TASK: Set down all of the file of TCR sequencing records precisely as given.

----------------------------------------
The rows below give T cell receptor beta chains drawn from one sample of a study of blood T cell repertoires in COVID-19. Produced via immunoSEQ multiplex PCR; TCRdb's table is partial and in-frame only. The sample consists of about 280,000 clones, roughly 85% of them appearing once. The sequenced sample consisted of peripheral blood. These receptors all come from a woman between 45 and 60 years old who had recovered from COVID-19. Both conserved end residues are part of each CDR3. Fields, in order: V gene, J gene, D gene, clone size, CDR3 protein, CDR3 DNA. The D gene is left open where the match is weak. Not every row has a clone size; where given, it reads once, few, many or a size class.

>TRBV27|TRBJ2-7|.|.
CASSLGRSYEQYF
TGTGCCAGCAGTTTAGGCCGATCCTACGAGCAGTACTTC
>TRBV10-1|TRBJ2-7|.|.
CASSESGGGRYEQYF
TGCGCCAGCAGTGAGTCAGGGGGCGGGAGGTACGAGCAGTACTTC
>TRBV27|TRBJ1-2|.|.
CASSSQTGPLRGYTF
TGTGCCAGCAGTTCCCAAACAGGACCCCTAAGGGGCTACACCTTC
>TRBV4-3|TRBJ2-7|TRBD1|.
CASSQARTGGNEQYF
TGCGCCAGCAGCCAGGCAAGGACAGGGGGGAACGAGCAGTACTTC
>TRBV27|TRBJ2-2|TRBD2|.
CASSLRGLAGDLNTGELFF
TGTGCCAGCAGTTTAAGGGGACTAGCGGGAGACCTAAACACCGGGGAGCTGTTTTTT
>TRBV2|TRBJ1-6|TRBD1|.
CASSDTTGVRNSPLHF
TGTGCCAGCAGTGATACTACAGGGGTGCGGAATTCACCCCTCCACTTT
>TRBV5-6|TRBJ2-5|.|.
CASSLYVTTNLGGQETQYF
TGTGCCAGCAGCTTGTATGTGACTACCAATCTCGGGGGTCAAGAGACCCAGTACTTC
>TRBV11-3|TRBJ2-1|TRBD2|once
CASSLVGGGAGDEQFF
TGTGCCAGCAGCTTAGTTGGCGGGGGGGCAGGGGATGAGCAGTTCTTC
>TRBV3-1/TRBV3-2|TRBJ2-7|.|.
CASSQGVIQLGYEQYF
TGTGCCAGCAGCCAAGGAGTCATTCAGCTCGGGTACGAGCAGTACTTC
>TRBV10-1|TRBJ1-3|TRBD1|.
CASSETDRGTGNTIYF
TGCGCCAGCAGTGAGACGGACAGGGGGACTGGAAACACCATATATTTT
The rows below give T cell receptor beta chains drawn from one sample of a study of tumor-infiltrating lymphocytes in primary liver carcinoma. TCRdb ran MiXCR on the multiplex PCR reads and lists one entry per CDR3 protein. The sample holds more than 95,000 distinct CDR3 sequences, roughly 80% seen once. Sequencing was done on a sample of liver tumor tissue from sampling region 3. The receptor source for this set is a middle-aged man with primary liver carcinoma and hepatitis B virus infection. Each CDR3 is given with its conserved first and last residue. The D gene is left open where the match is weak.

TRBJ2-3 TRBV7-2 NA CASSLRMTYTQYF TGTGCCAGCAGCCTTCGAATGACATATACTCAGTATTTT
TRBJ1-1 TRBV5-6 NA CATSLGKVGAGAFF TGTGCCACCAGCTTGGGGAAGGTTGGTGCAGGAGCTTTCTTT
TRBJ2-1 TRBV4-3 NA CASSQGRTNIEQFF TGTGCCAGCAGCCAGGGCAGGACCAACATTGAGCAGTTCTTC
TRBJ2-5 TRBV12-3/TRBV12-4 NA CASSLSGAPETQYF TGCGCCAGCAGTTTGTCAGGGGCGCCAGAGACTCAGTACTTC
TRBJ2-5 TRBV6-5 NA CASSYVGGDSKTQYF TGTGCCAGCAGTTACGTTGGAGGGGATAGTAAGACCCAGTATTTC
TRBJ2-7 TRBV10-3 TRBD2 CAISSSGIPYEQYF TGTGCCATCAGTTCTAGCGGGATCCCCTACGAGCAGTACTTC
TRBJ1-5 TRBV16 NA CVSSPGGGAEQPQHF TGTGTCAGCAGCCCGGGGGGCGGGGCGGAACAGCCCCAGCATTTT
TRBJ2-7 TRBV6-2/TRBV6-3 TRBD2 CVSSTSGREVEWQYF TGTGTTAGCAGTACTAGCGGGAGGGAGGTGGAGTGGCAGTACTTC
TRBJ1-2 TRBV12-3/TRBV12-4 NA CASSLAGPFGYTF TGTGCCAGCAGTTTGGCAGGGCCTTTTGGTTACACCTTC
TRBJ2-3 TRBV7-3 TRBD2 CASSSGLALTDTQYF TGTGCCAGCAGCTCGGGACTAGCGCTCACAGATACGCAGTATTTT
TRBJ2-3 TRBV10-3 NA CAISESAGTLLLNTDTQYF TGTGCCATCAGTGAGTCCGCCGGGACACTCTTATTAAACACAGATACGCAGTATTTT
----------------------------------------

The rows below give T cell receptor beta chains drawn from one sample of a study of blood T cell repertoires in COVID-19. Produced via immunoSEQ multiplex PCR; TCRdb's table is partial and in-frame only. The sample consists of about 280,000 clones, roughly 85% of them appearing once. The sequenced sample consisted of peripheral blood. These receptors all come from a woman between 45 and 60 years old who had recovered from COVID-19. Both conserved end residues are part of each CDR3. Fields, in order: V gene, J gene, D gene, clone size, CDR3 protein, CDR3 DNA. The D gene is left open where the match is weak. Not every row has a clone size; where given, it reads once, few, many or a size class.

>TRBV27|TRBJ2-7|.|.
CASSLGRSYEQYF
TGTGCCAGCAGTTTAGGCCGATCCTACGAGCAGTACTTC
>TRBV10-1|TRBJ2-7|.|.
CASSESGGGRYEQYF
TGCGCCAGCAGTGAGTCAGGGGGCGGGAGGTACGAGCAGTACTTC
>TRBV27|TRBJ1-2|.|.
CASSSQTGPLRGYTF
TGTGCCAGCAGTTCCCAAACAGGACCCCTAAGGGGCTACACCTTC
>TRBV4-3|TRBJ2-7|TRBD1|.
CASSQARTGGNEQYF
TGCGCCAGCAGCCAGGCAAGGACAGGGGGGAACGAGCAGTACTTC
>TRBV27|TRBJ2-2|TRBD2|.
CASSLRGLAGDLNTGELFF
TGTGCCAGCAGTTTAAGGGGACTAGCGGGAGACCTAAACACCGGGGAGCTGTTTTTT
>TRBV2|TRBJ1-6|TRBD1|.
CASSDTTGVRNSPLHF
TGTGCCAGCAGTGATACTACAGGGGTGCGGAATTCACCCCTCCACTTT
>TRBV5-6|TRBJ2-5|.|.
CASSLYVTTNLGGQETQYF
TGTGCCAGCAGCTTGTATGTGACTACCAATCTCGGGGGTCAAGAGACCCAGTACTTC
>TRBV11-3|TRBJ2-1|TRBD2|once
CASSLVGGGAGDEQFF
TGTGCCAGCAGCTTAGTTGGCGGGGGGGCAGGGGATGAGCAGTTCTTC
>TRBV3-1/TRBV3-2|TRBJ2-7|.|.
CASSQGVIQLGYEQYF
TGTGCCAGCAGCCAAGGAGTCATTCAGCTCGGGTACGAGCAGTACTTC
>TRBV10-1|TRBJ1-3|TRBD1|.
CASSETDRGTGNTIYF
TGCGCCAGCAGTGAGACGGACAGGGGGACTGGAAACACCATATATTTT
The rows below give T cell receptor beta chains drawn from one sample of a study of tumor-infiltrating lymphocytes in primary liver carcinoma. TCRdb ran MiXCR on the multiplex PCR reads and lists one entry per CDR3 protein. The sample holds more than 95,000 distinct CDR3 sequences, roughly 80% seen once. Sequencing was done on a sample of liver tumor tissue from sampling region 3. The receptor source for this set is a middle-aged man with primary liver carcinoma and hepatitis B virus infection. Each CDR3 is given with its conserved first and last residue. The D gene is left open where the match is weak.

TRBJ2-3 TRBV7-2 NA CASSLRMTYTQYF TGTGCCAGCAGCCTTCGAATGACATATACTCAGTATTTT
TRBJ1-1 TRBV5-6 NA CATSLGKVGAGAFF TGTGCCACCAGCTTGGGGAAGGTTGGTGCAGGAGCTTTCTTT
TRBJ2-1 TRBV4-3 NA CASSQGRTNIEQFF TGTGCCAGCAGCCAGGGCAGGACCAACATTGAGCAGTTCTTC
TRBJ2-5 TRBV12-3/TRBV12-4 NA CASSLSGAPETQYF TGCGCCAGCAGTTTGTCAGGGGCGCCAGAGACTCAGTACTTC
TRBJ2-5 TRBV6-5 NA CASSYVGGDSKTQYF TGTGCCAGCAGTTACGTTGGAGGGGATAGTAAGACCCAGTATTTC
TRBJ2-7 TRBV10-3 TRBD2 CAISSSGIPYEQYF TGTGCCATCAGTTCTAGCGGGATCCCCTACGAGCAGTACTTC
TRBJ1-5 TRBV16 NA CVSSPGGGAEQPQHF TGTGTCAGCAGCCCGGGGGGCGGGGCGGAACAGCCCCAGCATTTT
TRBJ2-7 TRBV6-2/TRBV6-3 TRBD2 CVSSTSGREVEWQYF TGTGTTAGCAGTACTAGCGGGAGGGAGGTGGAGTGGCAGTACTTC
TRBJ1-2 TRBV12-3/TRBV12-4 NA CASSLAGPFGYTF TGTGCCAGCAGTTTGGCAGGGCCTTTTGGTTACACCTTC
TRBJ2-3 TRBV7-3 TRBD2 CASSSGLALTDTQYF TGTGCCAGCAGCTCGGGACTAGCGCTCACAGATACGCAGTATTTT
TRBJ2-3 TRBV10-3 NA CAISESAGTLLLNTDTQYF TGTGCCATCAGTGAGTCCGCCGGGACACTCTTATTAAACACAGATACGCAGTATTTT